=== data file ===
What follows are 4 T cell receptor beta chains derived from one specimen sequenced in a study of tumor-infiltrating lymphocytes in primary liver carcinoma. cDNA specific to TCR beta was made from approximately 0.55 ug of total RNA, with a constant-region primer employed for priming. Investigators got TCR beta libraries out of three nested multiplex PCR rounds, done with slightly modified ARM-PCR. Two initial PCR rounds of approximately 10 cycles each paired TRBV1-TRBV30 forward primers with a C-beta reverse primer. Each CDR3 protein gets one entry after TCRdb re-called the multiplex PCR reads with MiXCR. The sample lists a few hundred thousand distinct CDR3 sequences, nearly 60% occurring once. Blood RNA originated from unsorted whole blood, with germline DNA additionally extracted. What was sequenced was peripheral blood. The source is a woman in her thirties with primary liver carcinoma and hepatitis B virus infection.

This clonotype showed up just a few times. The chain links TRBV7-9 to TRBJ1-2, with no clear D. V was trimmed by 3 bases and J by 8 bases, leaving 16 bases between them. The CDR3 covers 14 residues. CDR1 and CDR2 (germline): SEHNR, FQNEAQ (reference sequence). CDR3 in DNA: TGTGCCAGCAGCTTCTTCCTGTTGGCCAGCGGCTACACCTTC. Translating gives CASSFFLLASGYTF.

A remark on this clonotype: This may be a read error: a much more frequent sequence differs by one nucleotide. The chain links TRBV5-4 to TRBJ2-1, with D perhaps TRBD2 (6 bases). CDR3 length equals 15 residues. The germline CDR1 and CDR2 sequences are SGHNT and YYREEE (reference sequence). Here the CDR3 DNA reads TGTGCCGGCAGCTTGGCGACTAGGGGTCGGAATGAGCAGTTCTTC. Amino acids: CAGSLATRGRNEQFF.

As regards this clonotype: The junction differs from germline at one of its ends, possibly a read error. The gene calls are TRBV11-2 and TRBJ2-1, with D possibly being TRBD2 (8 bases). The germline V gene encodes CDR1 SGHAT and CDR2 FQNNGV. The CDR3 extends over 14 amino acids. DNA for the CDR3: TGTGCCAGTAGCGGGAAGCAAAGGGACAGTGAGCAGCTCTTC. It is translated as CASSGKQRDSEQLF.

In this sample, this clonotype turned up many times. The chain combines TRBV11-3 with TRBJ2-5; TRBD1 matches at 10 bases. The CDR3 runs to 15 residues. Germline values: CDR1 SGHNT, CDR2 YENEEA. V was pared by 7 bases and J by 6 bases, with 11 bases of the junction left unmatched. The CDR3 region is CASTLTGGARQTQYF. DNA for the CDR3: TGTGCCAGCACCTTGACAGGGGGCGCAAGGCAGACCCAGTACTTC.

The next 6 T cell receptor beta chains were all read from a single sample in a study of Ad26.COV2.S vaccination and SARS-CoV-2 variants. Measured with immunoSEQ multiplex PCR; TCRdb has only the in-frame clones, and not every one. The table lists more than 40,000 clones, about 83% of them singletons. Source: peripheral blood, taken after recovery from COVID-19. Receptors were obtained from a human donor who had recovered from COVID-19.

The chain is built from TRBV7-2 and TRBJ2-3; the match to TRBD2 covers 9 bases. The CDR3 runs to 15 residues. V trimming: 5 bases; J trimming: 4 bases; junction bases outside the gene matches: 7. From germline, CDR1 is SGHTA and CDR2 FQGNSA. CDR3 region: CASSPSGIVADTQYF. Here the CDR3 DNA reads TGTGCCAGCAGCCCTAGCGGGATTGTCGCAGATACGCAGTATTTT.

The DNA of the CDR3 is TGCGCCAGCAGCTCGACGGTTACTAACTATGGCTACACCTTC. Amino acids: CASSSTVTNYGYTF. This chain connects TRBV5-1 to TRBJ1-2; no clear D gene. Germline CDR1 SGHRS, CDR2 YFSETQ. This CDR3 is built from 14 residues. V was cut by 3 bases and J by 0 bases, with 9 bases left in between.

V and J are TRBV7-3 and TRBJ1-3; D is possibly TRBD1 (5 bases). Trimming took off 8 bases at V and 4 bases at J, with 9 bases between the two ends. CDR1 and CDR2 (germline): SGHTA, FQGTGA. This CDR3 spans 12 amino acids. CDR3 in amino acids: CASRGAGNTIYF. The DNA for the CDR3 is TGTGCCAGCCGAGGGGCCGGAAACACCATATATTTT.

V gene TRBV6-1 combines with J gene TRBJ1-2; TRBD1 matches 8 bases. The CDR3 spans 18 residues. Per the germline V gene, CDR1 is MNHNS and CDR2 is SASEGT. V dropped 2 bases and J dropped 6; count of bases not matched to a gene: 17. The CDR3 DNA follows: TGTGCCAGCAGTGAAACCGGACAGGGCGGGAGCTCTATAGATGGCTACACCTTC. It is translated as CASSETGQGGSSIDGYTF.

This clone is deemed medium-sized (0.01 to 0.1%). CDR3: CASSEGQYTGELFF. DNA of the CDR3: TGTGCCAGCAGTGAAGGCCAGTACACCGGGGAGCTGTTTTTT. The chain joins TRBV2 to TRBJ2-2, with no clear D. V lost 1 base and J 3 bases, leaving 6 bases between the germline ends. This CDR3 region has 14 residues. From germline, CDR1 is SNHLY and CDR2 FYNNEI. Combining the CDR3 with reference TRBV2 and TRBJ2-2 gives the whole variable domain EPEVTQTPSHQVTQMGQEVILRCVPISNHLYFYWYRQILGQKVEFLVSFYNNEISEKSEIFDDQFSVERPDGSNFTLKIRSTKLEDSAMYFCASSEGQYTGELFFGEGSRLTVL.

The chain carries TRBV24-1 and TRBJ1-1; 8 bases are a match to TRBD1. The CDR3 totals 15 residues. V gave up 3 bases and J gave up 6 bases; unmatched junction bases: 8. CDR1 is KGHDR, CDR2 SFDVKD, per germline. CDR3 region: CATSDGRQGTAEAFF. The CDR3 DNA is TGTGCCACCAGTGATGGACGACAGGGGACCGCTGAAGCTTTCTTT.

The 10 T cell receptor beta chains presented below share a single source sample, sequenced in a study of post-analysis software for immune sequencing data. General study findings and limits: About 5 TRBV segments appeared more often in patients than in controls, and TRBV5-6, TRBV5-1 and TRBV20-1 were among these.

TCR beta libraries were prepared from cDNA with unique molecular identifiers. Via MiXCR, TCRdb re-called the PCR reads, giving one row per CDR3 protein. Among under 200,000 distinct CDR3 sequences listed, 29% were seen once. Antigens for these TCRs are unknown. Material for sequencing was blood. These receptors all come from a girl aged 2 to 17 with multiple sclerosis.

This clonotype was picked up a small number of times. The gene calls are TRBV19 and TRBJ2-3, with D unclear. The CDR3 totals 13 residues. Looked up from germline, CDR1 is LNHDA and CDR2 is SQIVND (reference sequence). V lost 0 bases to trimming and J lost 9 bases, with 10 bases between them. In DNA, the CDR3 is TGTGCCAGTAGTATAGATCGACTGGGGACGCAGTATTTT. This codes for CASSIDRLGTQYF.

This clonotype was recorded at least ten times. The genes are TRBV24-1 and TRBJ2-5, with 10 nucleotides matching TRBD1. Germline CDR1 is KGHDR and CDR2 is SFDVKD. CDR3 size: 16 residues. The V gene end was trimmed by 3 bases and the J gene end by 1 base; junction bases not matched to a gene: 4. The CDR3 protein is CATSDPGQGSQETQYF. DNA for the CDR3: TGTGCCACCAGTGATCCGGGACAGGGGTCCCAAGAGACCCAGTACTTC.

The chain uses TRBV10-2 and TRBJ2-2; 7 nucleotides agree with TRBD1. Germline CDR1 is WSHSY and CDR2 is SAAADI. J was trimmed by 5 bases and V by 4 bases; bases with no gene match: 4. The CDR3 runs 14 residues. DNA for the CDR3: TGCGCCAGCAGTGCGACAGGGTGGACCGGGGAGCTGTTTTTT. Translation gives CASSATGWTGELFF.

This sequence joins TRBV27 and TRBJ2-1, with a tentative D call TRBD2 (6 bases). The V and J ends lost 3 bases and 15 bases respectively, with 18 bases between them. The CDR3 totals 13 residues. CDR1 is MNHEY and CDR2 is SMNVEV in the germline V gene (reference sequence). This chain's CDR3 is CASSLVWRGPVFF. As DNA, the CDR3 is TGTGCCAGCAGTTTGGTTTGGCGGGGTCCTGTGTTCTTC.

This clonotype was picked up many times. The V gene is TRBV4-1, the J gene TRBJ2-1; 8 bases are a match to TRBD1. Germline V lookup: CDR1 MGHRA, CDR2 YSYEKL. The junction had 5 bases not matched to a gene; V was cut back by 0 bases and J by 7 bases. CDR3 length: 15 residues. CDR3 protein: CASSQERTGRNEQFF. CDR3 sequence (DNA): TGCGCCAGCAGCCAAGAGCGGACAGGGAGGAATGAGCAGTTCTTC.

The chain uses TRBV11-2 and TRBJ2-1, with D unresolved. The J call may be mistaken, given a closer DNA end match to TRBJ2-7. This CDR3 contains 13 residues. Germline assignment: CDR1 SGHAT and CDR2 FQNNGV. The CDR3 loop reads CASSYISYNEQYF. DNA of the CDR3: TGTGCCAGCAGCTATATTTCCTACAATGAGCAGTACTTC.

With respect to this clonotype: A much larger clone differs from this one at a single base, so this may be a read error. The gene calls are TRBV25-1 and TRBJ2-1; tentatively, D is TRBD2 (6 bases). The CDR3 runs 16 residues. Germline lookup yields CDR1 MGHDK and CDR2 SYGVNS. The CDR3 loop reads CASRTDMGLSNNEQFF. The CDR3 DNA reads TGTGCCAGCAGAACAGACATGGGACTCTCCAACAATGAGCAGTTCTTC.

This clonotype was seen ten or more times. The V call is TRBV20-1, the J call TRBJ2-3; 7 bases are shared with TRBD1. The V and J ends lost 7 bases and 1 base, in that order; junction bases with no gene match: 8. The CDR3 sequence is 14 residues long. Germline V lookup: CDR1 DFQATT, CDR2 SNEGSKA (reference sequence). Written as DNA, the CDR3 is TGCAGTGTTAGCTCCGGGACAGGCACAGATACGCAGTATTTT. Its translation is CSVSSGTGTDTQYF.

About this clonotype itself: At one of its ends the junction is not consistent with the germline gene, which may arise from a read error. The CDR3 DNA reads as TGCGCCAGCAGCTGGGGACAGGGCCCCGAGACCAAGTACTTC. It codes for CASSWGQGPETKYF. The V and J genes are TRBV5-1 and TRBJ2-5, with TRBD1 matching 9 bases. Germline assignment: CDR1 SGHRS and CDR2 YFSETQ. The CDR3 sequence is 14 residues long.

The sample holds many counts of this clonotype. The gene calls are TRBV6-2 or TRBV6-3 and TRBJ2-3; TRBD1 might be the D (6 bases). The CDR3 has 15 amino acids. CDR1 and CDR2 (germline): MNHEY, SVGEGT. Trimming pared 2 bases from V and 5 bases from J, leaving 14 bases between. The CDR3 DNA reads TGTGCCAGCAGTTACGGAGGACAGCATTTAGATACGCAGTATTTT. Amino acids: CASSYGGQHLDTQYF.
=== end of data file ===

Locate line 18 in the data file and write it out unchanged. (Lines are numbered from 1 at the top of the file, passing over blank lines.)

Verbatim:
This sequence joins TRBV27 and TRBJ2-1, with a tentative D call TRBD2 (6 bases). The V and J ends lost 3 bases and 15 bases respectively, with 18 bases between them. The CDR3 totals 13 residues. CDR1 is MNHEY and CDR2 is SMNVEV in the germline V gene (reference sequence). This chain's CDR3 is CASSLVWRGPVFF. As DNA, the CDR3 is TGTGCCAGCAGTTTGGTTTGGCGGGGTCCTGTGTTCTTC.